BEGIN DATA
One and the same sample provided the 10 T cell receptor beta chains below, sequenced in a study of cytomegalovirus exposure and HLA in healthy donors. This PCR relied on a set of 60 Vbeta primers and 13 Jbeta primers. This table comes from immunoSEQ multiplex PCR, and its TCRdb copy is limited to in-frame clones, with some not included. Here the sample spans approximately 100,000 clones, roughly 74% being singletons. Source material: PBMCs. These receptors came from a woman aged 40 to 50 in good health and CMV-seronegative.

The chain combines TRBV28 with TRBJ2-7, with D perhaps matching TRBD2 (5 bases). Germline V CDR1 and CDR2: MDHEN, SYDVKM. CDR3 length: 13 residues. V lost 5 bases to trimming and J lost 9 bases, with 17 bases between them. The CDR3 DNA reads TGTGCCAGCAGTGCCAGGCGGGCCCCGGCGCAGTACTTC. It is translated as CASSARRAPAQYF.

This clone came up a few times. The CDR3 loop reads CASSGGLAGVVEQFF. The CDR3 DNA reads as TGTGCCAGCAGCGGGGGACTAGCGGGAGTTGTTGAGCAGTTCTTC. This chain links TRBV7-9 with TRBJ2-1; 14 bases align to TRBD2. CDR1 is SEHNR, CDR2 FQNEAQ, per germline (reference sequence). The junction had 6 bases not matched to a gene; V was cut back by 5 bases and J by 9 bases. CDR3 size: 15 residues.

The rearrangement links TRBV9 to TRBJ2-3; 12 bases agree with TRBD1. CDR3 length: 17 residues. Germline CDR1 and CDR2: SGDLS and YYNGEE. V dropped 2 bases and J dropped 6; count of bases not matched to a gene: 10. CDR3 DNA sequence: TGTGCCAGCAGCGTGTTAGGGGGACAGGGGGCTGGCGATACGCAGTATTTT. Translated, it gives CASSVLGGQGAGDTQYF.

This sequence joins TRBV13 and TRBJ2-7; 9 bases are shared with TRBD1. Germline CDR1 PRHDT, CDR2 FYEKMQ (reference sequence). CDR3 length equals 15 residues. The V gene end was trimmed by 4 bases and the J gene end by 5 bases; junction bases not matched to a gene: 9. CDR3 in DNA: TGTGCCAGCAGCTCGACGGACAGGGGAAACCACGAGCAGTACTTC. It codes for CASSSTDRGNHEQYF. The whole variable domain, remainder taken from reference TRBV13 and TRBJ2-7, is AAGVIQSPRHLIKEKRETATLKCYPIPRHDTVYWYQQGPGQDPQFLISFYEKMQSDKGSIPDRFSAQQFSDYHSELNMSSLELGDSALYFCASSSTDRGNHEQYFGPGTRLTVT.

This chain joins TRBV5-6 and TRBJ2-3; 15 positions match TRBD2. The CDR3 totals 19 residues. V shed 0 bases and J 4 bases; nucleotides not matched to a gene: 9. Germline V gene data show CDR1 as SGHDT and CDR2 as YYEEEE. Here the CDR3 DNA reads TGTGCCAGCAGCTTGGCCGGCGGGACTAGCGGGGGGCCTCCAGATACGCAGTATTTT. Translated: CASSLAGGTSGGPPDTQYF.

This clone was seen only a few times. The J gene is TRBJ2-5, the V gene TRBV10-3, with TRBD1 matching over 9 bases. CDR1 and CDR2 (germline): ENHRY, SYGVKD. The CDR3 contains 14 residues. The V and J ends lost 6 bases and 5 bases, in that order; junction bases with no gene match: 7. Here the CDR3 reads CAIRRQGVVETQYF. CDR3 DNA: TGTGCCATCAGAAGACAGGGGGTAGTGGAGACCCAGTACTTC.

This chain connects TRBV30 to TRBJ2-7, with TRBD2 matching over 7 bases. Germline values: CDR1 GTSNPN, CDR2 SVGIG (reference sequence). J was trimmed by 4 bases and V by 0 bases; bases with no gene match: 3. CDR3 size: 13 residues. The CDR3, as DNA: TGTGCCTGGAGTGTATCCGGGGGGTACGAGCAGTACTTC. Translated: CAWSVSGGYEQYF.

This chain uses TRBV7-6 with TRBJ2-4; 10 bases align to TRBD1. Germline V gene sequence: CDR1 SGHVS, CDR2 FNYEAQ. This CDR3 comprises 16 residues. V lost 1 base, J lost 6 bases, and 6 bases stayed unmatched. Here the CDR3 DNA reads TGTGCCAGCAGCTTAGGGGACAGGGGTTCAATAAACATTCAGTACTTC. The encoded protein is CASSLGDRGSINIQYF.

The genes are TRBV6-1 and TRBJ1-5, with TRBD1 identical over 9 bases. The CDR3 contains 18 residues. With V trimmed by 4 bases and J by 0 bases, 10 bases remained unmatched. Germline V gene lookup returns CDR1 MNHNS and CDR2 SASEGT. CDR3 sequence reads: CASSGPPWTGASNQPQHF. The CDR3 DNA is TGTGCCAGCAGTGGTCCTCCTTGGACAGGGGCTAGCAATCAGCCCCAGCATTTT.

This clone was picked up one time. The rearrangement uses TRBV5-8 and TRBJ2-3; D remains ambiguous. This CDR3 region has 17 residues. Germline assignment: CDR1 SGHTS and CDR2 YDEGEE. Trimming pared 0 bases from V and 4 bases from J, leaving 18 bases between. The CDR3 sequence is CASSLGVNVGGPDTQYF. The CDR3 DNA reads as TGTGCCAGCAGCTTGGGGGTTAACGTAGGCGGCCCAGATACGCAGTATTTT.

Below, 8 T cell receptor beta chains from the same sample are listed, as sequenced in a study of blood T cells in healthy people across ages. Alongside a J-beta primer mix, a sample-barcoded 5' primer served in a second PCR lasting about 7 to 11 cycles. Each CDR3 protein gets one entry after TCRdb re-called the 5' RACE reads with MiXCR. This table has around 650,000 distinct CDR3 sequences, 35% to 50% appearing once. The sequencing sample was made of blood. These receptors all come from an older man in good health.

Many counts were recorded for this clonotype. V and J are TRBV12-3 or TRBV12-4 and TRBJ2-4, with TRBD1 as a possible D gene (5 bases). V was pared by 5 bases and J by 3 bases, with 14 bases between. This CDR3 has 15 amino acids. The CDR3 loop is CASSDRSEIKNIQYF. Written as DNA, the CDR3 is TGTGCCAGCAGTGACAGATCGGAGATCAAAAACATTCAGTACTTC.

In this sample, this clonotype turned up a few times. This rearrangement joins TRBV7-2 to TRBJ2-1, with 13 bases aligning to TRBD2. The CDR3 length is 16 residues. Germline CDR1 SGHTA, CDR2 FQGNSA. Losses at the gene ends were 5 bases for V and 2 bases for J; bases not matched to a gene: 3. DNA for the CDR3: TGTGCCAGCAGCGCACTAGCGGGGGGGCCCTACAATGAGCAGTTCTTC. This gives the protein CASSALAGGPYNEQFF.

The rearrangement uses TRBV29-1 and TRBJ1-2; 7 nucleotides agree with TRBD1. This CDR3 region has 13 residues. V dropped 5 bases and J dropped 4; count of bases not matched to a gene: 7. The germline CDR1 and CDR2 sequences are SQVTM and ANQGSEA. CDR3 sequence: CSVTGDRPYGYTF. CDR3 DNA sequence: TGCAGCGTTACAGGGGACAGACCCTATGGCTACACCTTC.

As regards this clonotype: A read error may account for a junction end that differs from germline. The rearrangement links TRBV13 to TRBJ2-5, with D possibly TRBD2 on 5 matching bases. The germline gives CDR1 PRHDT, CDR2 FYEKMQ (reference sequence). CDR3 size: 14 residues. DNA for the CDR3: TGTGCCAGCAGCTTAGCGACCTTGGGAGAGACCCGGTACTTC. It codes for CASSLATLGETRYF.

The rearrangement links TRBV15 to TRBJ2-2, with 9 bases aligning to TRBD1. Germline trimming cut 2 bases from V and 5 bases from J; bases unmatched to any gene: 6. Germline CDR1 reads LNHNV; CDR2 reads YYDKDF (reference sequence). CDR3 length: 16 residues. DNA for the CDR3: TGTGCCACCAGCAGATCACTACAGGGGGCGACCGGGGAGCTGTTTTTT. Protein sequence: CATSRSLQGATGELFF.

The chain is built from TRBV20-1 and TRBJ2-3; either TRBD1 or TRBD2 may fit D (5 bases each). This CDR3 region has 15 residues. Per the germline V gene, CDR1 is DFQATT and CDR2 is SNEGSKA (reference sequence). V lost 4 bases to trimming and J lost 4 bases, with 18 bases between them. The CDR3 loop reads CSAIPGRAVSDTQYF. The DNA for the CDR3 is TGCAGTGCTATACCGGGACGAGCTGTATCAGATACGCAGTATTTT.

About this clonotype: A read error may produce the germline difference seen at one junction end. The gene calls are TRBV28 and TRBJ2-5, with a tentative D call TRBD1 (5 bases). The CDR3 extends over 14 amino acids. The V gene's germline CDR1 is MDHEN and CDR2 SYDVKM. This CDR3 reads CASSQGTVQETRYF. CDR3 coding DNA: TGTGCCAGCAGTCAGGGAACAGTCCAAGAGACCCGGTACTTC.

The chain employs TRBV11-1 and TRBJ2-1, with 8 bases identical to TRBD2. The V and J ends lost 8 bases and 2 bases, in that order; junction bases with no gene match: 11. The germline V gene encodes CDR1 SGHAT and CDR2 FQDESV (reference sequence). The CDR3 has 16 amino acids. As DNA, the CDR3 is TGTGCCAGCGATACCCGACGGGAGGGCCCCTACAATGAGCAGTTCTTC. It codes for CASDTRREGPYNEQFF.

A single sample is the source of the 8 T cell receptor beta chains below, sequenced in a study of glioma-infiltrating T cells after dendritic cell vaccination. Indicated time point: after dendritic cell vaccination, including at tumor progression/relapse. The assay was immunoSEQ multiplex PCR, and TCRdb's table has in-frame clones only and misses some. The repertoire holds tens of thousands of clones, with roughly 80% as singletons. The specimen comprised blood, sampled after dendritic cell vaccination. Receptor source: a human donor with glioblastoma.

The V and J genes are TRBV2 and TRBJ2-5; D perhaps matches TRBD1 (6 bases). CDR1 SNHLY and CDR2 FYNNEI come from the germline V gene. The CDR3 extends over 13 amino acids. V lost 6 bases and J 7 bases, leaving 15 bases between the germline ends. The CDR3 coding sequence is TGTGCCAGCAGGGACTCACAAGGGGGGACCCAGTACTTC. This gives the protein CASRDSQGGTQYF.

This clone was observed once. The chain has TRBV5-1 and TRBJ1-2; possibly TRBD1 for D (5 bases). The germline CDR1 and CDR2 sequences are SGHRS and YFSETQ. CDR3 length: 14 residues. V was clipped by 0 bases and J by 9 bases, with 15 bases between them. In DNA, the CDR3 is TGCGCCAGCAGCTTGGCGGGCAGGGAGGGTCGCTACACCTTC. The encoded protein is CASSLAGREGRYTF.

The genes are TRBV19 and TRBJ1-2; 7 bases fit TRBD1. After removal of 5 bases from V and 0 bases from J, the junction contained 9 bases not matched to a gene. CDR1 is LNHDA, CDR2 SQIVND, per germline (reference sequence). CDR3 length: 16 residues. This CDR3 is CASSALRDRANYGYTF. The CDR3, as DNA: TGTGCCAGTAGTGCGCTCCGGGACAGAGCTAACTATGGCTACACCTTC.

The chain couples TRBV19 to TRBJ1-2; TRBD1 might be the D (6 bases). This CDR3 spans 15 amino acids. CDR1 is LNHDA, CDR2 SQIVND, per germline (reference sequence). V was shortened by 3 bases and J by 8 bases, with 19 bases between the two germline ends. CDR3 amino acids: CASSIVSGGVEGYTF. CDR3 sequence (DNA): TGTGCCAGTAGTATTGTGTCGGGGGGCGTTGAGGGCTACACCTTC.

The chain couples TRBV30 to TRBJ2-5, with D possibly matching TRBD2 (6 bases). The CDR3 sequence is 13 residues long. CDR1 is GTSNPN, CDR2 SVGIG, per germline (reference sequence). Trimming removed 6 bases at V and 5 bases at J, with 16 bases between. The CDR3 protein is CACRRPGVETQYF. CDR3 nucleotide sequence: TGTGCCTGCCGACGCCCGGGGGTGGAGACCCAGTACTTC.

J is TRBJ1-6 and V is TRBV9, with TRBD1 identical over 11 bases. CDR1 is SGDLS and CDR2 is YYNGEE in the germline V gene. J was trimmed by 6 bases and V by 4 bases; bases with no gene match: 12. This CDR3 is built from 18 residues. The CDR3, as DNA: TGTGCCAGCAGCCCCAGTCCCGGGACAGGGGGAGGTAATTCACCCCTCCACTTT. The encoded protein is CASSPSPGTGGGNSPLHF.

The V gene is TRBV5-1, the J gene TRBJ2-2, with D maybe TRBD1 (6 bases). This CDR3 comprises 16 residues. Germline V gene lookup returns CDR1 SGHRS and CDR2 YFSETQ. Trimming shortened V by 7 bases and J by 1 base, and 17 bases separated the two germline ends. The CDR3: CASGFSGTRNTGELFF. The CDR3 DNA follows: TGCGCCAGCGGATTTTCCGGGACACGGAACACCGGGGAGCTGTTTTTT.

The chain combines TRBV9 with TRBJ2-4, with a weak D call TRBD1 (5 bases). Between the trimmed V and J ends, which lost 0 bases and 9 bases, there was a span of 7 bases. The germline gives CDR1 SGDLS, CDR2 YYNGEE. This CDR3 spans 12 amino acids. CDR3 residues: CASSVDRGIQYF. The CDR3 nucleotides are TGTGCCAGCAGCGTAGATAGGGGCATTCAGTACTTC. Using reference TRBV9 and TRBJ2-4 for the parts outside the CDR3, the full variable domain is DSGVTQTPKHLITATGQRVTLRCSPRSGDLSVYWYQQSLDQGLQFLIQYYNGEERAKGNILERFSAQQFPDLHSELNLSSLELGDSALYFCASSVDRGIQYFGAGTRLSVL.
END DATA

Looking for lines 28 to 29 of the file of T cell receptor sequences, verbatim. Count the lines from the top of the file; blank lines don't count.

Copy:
The V gene is TRBV5-1, the J gene TRBJ2-2, with D maybe TRBD1 (6 bases). This CDR3 comprises 16 residues. Germline V gene lookup returns CDR1 SGHRS and CDR2 YFSETQ. Trimming shortened V by 7 bases and J by 1 base, and 17 bases separated the two germline ends. The CDR3: CASGFSGTRNTGELFF. The CDR3 DNA follows: TGCGCCAGCGGATTTTCCGGGACACGGAACACCGGGGAGCTGTTTTTT.

The chain combines TRBV9 with TRBJ2-4, with a weak D call TRBD1 (5 bases). Between the trimmed V and J ends, which lost 0 bases and 9 bases, there was a span of 7 bases. The germline gives CDR1 SGDLS, CDR2 YYNGEE. This CDR3 spans 12 amino acids. CDR3 residues: CASSVDRGIQYF. The CDR3 nucleotides are TGTGCCAGCAGCGTAGATAGGGGCATTCAGTACTTC. Using reference TRBV9 and TRBJ2-4 for the parts outside the CDR3, the full variable domain is DSGVTQTPKHLITATGQRVTLRCSPRSGDLSVYWYQQSLDQGLQFLIQYYNGEERAKGNILERFSAQQFPDLHSELNLSSLELGDSALYFCASSVDRGIQYFGAGTRLSVL.